Economics and the mid-life crisis have much in common: Both dwell on foregone opportunities

C'est la vie; c'est la guerre; c'est la pomme de terre . . . . . . . . . . . . . email: jpalmer at uwo dot ca

. . . . . . . . . . .Richard Posner should be awarded the next Nobel Prize in Economics . . . . . . . . . . . .

Tuesday, June 07, 2005

Vouchers for Child-Care?

Back in February, when assessing the new Canadian budget, I wrote:

The big mistake: federal gubmnt funding for child care, which has likely created yet another costly entitlement programme. This is almost a moral hazard problem in that guaranteeing young couples that the gubmnt will pick up the day-care tab will induce more of them to have more children(see these links for other criticisms); I don't see any reason to subsidize this activity any more than subsidizing the purchase of big recreational vehicles (Phil Miller refers to his children as "the durables"). As of now, it appears to be a voucher-like plan, but just wait. My prediction is that the feds will become increasingly involved and squeeze the private schools out.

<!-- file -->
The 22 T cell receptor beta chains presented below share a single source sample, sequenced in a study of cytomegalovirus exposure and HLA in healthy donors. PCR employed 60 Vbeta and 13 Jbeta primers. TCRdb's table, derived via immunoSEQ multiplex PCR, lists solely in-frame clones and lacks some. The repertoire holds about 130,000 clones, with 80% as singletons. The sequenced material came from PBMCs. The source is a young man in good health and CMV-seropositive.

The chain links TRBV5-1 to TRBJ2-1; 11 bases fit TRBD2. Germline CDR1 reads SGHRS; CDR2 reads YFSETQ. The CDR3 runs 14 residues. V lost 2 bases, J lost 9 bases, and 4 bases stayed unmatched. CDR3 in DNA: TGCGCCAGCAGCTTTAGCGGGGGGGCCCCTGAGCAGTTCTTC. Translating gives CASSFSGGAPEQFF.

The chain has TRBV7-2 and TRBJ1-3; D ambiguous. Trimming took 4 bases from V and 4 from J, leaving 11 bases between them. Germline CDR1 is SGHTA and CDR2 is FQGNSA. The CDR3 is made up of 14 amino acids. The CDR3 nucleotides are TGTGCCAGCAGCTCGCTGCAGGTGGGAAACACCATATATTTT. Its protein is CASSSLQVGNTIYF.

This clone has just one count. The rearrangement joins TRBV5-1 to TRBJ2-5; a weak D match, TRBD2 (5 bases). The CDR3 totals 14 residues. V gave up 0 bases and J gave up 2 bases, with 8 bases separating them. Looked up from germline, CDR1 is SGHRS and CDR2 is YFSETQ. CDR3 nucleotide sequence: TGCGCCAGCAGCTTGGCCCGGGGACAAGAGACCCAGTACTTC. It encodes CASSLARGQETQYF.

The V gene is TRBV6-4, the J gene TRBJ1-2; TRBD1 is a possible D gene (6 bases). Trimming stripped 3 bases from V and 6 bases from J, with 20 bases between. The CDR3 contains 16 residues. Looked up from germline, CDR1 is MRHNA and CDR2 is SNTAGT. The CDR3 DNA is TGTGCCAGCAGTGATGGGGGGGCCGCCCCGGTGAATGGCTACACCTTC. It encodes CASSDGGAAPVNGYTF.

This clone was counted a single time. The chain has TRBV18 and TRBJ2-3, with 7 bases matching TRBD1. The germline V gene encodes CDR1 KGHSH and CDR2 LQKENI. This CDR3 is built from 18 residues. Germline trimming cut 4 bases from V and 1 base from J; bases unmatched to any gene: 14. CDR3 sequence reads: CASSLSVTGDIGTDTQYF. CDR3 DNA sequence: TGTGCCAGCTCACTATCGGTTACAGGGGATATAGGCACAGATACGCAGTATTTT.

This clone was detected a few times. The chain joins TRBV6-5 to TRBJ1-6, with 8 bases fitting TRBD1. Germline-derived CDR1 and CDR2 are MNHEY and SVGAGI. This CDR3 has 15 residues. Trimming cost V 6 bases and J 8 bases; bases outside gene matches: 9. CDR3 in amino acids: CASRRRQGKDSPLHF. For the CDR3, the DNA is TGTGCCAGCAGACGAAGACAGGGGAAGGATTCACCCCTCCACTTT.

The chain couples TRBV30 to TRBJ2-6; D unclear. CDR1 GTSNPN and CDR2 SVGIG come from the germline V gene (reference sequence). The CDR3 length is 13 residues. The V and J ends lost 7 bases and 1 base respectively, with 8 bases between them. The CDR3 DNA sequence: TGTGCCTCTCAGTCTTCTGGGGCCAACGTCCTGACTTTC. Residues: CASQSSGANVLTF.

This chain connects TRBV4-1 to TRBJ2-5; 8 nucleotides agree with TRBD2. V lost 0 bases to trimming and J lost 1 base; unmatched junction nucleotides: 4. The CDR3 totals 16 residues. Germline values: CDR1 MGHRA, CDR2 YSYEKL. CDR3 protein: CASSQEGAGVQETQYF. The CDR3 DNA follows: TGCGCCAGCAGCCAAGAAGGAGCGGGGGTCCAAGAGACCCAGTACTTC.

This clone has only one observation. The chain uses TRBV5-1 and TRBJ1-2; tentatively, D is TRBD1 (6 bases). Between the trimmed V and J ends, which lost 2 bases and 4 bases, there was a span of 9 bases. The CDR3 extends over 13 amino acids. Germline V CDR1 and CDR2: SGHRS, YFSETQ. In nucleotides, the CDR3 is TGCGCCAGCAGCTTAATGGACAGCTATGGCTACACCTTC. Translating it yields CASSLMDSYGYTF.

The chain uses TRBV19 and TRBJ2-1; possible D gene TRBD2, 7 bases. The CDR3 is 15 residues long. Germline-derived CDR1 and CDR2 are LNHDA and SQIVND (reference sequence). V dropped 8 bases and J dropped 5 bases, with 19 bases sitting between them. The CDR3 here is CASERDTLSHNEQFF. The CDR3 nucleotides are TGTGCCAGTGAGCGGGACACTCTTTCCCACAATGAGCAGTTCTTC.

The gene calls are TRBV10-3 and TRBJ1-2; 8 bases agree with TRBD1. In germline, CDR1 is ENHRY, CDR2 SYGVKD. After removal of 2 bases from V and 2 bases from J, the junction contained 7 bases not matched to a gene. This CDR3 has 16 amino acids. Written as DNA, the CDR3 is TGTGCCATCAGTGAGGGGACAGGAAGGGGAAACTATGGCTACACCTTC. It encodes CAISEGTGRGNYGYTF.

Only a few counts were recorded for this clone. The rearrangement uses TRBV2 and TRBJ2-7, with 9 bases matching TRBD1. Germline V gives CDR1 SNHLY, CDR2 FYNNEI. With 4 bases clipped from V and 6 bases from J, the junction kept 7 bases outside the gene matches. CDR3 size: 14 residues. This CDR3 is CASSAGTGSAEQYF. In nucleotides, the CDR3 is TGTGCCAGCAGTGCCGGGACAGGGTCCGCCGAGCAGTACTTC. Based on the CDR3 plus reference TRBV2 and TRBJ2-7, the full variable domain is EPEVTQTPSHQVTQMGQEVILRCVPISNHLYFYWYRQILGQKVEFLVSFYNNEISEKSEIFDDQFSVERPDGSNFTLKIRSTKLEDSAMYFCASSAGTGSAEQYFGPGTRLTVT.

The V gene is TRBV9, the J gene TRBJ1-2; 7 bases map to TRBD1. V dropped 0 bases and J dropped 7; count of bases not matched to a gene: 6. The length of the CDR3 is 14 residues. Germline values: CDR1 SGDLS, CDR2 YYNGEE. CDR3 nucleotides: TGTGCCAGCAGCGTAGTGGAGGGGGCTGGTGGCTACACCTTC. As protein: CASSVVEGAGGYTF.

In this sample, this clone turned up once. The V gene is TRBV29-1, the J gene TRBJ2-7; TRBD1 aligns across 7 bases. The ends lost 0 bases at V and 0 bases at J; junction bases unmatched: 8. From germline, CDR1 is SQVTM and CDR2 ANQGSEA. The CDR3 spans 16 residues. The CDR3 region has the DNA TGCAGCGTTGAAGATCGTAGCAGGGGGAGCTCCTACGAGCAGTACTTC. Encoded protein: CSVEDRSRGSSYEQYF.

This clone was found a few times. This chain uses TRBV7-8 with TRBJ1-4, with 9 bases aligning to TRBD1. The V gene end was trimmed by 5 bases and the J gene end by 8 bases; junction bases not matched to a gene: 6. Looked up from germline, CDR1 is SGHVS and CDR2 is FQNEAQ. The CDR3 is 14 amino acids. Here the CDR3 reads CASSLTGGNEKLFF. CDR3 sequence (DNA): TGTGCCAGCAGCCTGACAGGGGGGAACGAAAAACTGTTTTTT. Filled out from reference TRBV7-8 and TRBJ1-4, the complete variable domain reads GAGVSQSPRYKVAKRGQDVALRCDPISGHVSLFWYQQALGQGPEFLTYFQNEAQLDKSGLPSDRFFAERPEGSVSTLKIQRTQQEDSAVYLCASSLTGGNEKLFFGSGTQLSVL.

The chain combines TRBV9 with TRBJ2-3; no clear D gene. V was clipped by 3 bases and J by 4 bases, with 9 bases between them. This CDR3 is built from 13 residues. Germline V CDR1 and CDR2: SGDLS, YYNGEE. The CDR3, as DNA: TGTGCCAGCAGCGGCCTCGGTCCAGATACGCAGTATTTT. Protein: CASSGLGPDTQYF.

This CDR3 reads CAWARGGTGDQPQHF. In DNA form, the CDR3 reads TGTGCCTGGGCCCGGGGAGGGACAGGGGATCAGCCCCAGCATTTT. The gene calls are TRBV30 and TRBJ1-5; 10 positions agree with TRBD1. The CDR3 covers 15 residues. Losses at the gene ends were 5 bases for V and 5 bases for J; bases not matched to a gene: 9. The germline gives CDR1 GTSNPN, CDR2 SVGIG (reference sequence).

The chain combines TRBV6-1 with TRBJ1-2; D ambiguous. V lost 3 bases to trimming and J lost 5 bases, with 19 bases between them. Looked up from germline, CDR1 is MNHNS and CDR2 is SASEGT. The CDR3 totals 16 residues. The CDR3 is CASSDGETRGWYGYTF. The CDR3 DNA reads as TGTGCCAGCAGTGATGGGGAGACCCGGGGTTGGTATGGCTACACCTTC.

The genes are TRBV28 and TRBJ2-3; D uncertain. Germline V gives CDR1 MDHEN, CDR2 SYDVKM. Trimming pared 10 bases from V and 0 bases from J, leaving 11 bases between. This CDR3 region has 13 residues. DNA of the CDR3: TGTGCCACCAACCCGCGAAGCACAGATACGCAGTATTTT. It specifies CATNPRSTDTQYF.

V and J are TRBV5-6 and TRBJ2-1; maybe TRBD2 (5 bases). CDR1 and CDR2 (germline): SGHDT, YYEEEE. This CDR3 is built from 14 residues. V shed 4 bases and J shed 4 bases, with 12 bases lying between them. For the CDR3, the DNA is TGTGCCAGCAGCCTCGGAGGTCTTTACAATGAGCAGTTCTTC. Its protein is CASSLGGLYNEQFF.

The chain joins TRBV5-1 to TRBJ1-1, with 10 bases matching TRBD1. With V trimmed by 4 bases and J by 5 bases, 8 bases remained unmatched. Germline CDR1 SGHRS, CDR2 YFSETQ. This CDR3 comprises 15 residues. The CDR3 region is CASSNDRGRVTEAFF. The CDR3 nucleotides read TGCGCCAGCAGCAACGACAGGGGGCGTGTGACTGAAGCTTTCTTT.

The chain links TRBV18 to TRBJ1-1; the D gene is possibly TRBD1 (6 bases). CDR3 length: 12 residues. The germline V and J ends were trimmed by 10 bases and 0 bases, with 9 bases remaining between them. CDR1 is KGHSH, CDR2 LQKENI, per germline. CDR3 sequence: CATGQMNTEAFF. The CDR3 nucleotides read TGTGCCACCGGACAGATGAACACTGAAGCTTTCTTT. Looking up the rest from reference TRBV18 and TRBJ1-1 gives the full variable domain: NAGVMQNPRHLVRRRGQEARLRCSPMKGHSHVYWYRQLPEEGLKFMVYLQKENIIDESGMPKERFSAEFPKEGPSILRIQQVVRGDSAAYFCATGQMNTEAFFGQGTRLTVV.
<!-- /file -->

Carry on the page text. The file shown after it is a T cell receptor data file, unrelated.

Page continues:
My prediction is already coming true. Our interventionist minority gubmnt has proposed a federal-provincial partnership to provide child-care.

This particular program is for regulated child care, regulated early learning," he said.
[Former hockey goalie great and minister in charge of the programme, Ken] Dryden said Ottawa is building the foundation for a national early learning child-care system through the program, which will bolster infrastructure and improve training and pay for child-care workers."This is not custodial; this is not babysitting; this is something that has very important learning and development intentions," he said.
Brian Ferguson has a detailed smackdown of the plans at A Canadian Econoview. He sardonically points out,

Giving families a children's allowance would permit them to spend it on the type of child-care that est suits their needs, and would also permit it to be taxed back from high income families. That won't happen, for the simple reason that the feds don't trust us to spend money wisely. Ottawa knows that if they don't control how every dollar is spent, the whole fabric of society will crumble.
The more I see of the plan, the more I'm reminded of Maoist China: take the kids out of the home, make the parents work, and make the kids attend only those schools/camps that teach the approved approaches to life. Phhht.

I hope Canadians don't buy into this centralization and control by elitists who think they know what is good for everyone.

For a very sensible view of child care economics, see the most recent Fraser Forum, which is devoted to the topic.
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